Even the geographical origins of the academic and non-academic employees of schools – particularly the teachers – must be considered in the creation of protocols for the reopening of classes. They too could appear and feel healthy but unbeknownst to them, they already have the virus in their bodies.
Everybody in the campus must be asked to disclose their travel history, domestic and international. They ought to self-quarantine for two weeks before entering the campus had they traveled in any area/country with reported cases of infections.
Whatever protocols school authorities implement in response to COVID-19 contagion, all stakeholders – students and their parents, employees, and school officials themselves – need to embrace and understand. Nobody should take offense. On their part, school authorities need to ensure that the guidelines and policies they formulate are reasonable and not discriminatory or racist in any way.
It is possible that in the process of implementing new guidelines and policies designed to prevent the virus from spreading in the campus, certain basic rights of individuals might be affected. These are no ordinary times. Thus, utmost cooperation and understanding of everybody in the campus are needed. These guidelines and policies are certainly transitory in character. They will die a natural death when the COVID-19 crisis is over.
Academic freedom is not under threat because of the virus. There is, however, a possibility that faculty members maybe asked to deliver instruction online in order to limit the movement of both students and teachers or avoid direct contact. This would require teachers to redesign their course syllabus so learning could take place even if the students are confined in their respective homes. Online learning is not difficult to do given present technological advancements. Actually, it is not something new. To this scheme, the teachers could not invoke their right to determine how should they deliver instruction and say no. If the reason for a possible disagreement from teachers is their inability to use technology then they (the teachers) have (and would be) a problem.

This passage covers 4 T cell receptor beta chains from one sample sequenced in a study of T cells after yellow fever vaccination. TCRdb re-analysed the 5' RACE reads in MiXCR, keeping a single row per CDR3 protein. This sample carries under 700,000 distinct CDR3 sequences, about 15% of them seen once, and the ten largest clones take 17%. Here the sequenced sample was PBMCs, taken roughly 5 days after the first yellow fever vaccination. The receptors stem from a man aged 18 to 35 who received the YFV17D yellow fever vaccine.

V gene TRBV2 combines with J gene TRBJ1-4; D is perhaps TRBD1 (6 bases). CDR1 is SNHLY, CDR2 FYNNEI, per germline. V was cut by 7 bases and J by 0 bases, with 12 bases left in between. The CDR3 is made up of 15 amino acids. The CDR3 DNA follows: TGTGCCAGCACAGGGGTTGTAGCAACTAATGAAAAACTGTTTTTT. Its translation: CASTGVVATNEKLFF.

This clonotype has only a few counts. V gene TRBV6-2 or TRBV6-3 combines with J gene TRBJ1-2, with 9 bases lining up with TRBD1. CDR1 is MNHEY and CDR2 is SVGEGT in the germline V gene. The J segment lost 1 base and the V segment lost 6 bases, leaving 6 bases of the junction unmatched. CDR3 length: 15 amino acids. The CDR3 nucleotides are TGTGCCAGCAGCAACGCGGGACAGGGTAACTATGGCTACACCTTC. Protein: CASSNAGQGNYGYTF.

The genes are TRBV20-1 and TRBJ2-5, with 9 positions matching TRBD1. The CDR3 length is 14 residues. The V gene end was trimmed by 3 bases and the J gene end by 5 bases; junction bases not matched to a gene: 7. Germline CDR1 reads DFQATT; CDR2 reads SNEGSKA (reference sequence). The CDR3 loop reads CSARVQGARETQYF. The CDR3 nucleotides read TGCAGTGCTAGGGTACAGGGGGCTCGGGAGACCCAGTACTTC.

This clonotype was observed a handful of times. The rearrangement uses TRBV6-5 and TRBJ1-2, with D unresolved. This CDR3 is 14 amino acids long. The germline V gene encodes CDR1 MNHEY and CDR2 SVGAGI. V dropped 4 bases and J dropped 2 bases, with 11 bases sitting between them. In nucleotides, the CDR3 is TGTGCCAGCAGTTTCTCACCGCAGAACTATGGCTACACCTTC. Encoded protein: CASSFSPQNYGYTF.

The challenge now for the academic community is to look for other methods to achieve course objectives. Desperate times call for desperate measures and given the current situation educators need to think of alternative ways to make education work. There are existing distance learning methods that could be considered.
With the COVID-19 continuing its havoc, expect a different campus when classes resume. The atmosphere will be different. It’s not a question of what could be done but what must be done. Everybody must be required to enter the campus through specific entry points so their body temperature could be checked, vehicles entering the school must be sprayed with disinfectants, thermal scanners must be installed at entry points in the campus, a campus-wide fumigation must be done at least once a week, there must be sanitizers in the entrances and exits of buildings and of individual offices and classrooms, and everybody in the campus, especially the students and teachers in the classrooms must be required to wear face masks at all times.
School authorities must also get the assurance from suppliers of any products that not a single contaminated item would enter the campus. Even the entry of food from restaurants around school campuses must be regulated. School policy makers should not leave no stone unturned. As Benjamin Franklin said, “An ounce of prevention is worth a pound of cure.”
More importantly, everybody in the campus must be taught (and constantly reminded of) the precautionary measures for them not to get infected. Health personnel must be trained how to deal with COVID-19 cases if and when – God forbid – they occur.
THE COVID-19 SCARE